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BASIC FLUVIAL SEDIMENT CONCEPTS. Introduction to Sediment Sampling USGS Technical training in Support of Native American Relations (TESNAR) 2011 Klamath, Warm Springs, Yurok, and Karuk Tribes Chiloquin, OR September 19-23, 2011. WHAT IS SEDIMENT?.

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Basic fluvial sediment concepts

BASIC FLUVIAL SEDIMENT CONCEPTS

Introduction to Sediment Sampling

USGS Technical training in Support of Native American Relations (TESNAR) 2011

Klamath, Warm Springs, Yurok, and Karuk Tribes

Chiloquin, OR September 19-23, 2011


What is sediment
WHAT IS SEDIMENT?

  • Sediment consists of particles derived from rocks or biological materials.

  • When transported by, suspended in, or deposited by flowing water, referred to as fluvial sediment.


Fluvial sediment origins the geologic cycle
FLUVIAL-SEDIMENT ORIGINS:The Geologic Cycle

  • Weathering

    • Mechanical (freeze/thaw, abrasion, other)

    • Chemical (carbonic acid, biotic interactions, other)

  • Erosion

    • raindrop impact

    • sheet, gully, bank/channel erosion

    • mass wasting, glaciation, volcanic eruption, eolian

  • Transport (a number of mechanisms)

  • Deposition

    • streambeds, floodplains

  • Digenesis

    • compaction, cementation, mineral replacement


Sediment origins
SEDIMENT ORIGINS

Some Alterations by Human Activities:

  • Agriculture seasonally changes ground cover, exposes soil.

  • Tree harvests indirectly increase erosion rates (PNW).

  • Construction (all types).

  • Riparian vegetation removal.

  • Channel straightening (throughout Klamath Basin).

  • Dams (up to 4 PacifiCorp dams in Klamath Basin).

  • Dredging (Columbia River).

  • Jetties (Outer Banks, NC).

  • Stream Corridor Restoration (Wood River near Fort Klamath)


Physical characteristics of sediment
PHYSICAL CHARACTERISTICS OF SEDIMENT

  • Size

    • lengths of long, intermediate, short axes.

    • “fall diameter” calculated as that equivalent to a quartz sphere that falls at same rate in still water

    • Wentworth size classes (USGS TWRI Book 5 Chapter C1).

    • we often classify as 3 natural populations: pebbles & larger, sand/silt, clay.

    • coarsest material normally related to high slope (ex., mountains); finest correlated to low slopes (ex., coastal plains).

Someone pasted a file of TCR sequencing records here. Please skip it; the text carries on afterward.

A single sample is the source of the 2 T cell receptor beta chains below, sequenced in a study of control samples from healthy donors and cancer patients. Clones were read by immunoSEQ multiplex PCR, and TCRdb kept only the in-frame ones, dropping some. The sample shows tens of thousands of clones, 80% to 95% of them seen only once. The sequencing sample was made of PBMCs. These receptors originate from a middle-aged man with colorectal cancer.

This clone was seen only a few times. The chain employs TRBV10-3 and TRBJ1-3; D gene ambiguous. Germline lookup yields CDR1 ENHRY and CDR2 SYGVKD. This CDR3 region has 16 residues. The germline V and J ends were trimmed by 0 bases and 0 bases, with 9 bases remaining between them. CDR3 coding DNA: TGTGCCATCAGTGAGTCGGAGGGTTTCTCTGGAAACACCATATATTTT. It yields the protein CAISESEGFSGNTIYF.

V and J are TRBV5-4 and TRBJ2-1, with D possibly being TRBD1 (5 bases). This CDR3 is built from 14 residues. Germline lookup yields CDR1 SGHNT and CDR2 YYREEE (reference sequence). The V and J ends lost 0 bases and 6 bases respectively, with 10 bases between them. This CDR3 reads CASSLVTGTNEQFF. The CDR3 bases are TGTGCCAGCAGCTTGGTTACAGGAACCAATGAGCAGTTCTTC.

2 mm

Sands

0.062 mm

Silts

0.002 mm

Clays


Physical characteristics of sediment1
PHYSICAL CHARACTERISTICS OF SEDIMENT

  • Shape.

    • prismatic or angular ("new").

    • elliptical or spheroidal (after abrasion).

    • flat or bladed (nature of particle -- e.g., mica, halite).

  • Mineral.

    • quartz, felspars, gold, etc.


Physical characteristics of sediment2
PHYSICAL CHARACTERISTICS OF SEDIMENT

  • Density (mass per unit volume).

    • dry wood <1

    • water 1.0 (pure, 4° C)

    • coal 0.9-1.4

    • quartz & feldspar ~2.65 (prevalent minerals in nature)

    • iron 7.9

    • silver 10.5

    • lead 11.4

    • mercury 13.5

    • gold 19.3

    • ??? 22.6


Stokes law george gabriel stokes derived 1851
STOKES LAWGeorge Gabriel Stokes, derived 1851

  • For our purposes: If particles fall in a viscous fluid by their own weight due to gravity, a terminal velocity – also known as the settling velocity – is reached when this frictional force combined with the buoyant force exactly balance the gravitational force.

    where:

  • Vs = particle settling velocity (m/s) (vertically downward if ρp > ρf, upwards if ρp < ρf ),

  • g = gravitation acceleration (m/s2),

  • ρp = mass density of the particles (kg/m3),

  • ρf = mass density of the fluid (kg/m3),

  • μ = fluid's dynamic viscosity (kg/(s·m)), and

  • R = radius of the spherical object (in m).


Stokes law one way to use this equation
STOKES LAWOne way to use this equation

  • Transformed to:

    T= (constant) * (η) * (x)

    d2

    Where:

    T = fall time, in seconds

    η = absolute viscosity, in poises (g/cm . sec)

    d = fall diameter of particle , in millimeters

    constant = 0.1113, for spherical particle assumed to have density of 2.65 g.cm3 and to settle in distilled water under gravitational force of 980 cm/s2

    Used in lab pipette withdrawals of sediment mixtures

    Fine sand in quart container falls 70 mm in 34 seconds, fine silt in 32 minutes, coarse clay in 2.1 hours, medium clay 8.5 hours


Physical characteristics of sediment density
PHYSICAL CHARACTERISTICS OF SEDIMENT -- Density

August 2006, photos from

the yacht 'Maiken'

in the South Pacific


Fluvial sediment terminology
FLUVIAL SEDIMENT TERMINOLOGY

  • SEDIMENT CONCENTRATION: (actually suspended-sediment concentration)